Skoda Enyaq Coupe iV review

4 Jun 2022
Skoda Enyaq Coupe iV

Move Electric verdict: four stars out of five

Sell it to me in a sentence…

It’s a variant of the hugely accomplished Skoda Enyaq iV family SUV that adds a dash of dynamism and style at the expense of a bit of practicality.

What does that mean, exactly?

Basically, the Enyaq Coupe iV shares the excellent underpinnings of its SUV siblings but, as the name suggests, adds a swooping coupe-style roofline. It’s also the first electric Skoda model to get a performance version that carries Skoda’s vRS badge (pictured below).

That while coupe roofline formula sounds a bit familiar…

Well, plenty of car firms now offer style-led ‘coupe’ versions of their electric SUV models, in order to reach the widest possible audience. It’s certainly a common feature in electric SUVs that use the Volkswagen Group’s MEB platform: just look at the Volkswagen ID 4 and ID 5, for example.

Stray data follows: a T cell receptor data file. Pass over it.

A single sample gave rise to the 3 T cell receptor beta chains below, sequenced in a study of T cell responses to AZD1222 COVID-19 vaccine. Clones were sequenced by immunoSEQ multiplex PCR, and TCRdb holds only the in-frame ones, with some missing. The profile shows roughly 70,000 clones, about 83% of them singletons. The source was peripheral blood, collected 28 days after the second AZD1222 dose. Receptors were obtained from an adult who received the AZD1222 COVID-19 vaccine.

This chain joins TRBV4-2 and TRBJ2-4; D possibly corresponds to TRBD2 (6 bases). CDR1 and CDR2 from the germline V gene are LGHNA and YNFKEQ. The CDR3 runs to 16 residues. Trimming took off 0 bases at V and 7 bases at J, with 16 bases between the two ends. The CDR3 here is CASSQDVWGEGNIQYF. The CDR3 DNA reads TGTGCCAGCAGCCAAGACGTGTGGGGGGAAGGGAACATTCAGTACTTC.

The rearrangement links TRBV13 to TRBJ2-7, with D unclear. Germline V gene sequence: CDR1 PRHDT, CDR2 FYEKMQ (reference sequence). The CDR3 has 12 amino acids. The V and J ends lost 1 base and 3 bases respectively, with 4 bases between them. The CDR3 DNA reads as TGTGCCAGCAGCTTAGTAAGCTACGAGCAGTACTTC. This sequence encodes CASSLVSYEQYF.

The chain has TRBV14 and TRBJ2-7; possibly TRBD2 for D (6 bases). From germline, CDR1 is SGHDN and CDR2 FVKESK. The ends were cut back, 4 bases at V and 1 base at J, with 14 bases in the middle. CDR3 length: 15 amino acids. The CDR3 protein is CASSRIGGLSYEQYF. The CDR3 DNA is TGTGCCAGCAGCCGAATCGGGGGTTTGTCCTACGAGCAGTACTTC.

As we noted in our Volkswagen ID 5 review, it’s relatively easy for car firms to add a different body variant for an electric car, and if people are prepared to pay extra for something that feel looks bit more stylish, what’s the problem?

Besides, the Enyaq Coupe’s swooping makeover actually does give it a different look to the chunkier SUV version; they look more distinct, to our eyes, than the ID4 and ID 5. Park the two Enyaq variants next to each other, and the differences are notable: to our eyes the Enyaq Coupe cuts a bit of chunky muscle car dash – an effect heightened on the vRS models.

That’s in part because the style makeover for the Coupe isn’t limited to the roof: Skoda has also given the car a redesigned front apron and body-coloured side skirts (as opposed to the black ones on the SUV). The SportLine trim and vRS models also use a sports chassis that has the ride height lowered by 15mm at the front and 10mm at the back. Wheel sizes range from 19 to 21in.